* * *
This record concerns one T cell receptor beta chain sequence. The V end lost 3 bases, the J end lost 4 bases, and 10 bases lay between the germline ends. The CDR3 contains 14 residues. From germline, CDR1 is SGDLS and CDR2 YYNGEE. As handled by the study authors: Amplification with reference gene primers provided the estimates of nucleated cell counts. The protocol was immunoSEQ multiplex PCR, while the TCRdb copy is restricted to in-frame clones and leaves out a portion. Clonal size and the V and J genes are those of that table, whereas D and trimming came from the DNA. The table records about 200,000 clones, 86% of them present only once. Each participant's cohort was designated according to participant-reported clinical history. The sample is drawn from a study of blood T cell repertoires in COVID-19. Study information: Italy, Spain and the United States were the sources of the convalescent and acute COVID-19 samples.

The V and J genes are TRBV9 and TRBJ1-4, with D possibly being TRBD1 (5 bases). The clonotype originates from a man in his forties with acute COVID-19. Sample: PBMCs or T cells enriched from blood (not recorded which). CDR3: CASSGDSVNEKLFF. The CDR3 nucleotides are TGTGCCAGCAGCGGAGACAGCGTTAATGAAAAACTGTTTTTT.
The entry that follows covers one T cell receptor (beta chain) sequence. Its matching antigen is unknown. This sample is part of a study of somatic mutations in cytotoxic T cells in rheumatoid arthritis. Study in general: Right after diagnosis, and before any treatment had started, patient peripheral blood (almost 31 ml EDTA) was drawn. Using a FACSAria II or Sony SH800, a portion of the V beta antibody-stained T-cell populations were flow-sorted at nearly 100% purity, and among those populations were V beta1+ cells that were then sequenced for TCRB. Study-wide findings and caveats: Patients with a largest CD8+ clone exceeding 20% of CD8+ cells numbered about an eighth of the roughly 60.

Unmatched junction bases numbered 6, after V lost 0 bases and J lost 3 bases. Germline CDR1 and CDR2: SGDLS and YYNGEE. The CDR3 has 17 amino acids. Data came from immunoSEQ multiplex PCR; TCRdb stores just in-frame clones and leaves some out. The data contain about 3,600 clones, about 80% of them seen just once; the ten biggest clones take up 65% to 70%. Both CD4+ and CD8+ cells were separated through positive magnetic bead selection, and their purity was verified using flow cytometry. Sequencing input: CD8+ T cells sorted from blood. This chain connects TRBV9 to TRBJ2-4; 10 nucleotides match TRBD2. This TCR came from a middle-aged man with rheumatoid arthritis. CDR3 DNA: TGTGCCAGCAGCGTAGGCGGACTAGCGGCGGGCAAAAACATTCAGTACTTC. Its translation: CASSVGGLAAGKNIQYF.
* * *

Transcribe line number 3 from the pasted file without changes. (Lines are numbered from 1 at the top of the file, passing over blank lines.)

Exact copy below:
The entry that follows covers one T cell receptor (beta chain) sequence. Its matching antigen is unknown. This sample is part of a study of somatic mutations in cytotoxic T cells in rheumatoid arthritis. Study in general: Right after diagnosis, and before any treatment had started, patient peripheral blood (almost 31 ml EDTA) was drawn. Using a FACSAria II or Sony SH800, a portion of the V beta antibody-stained T-cell populations were flow-sorted at nearly 100% purity, and among those populations were V beta1+ cells that were then sequenced for TCRB. Study-wide findings and caveats: Patients with a largest CD8+ clone exceeding 20% of CD8+ cells numbered about an eighth of the roughly 60.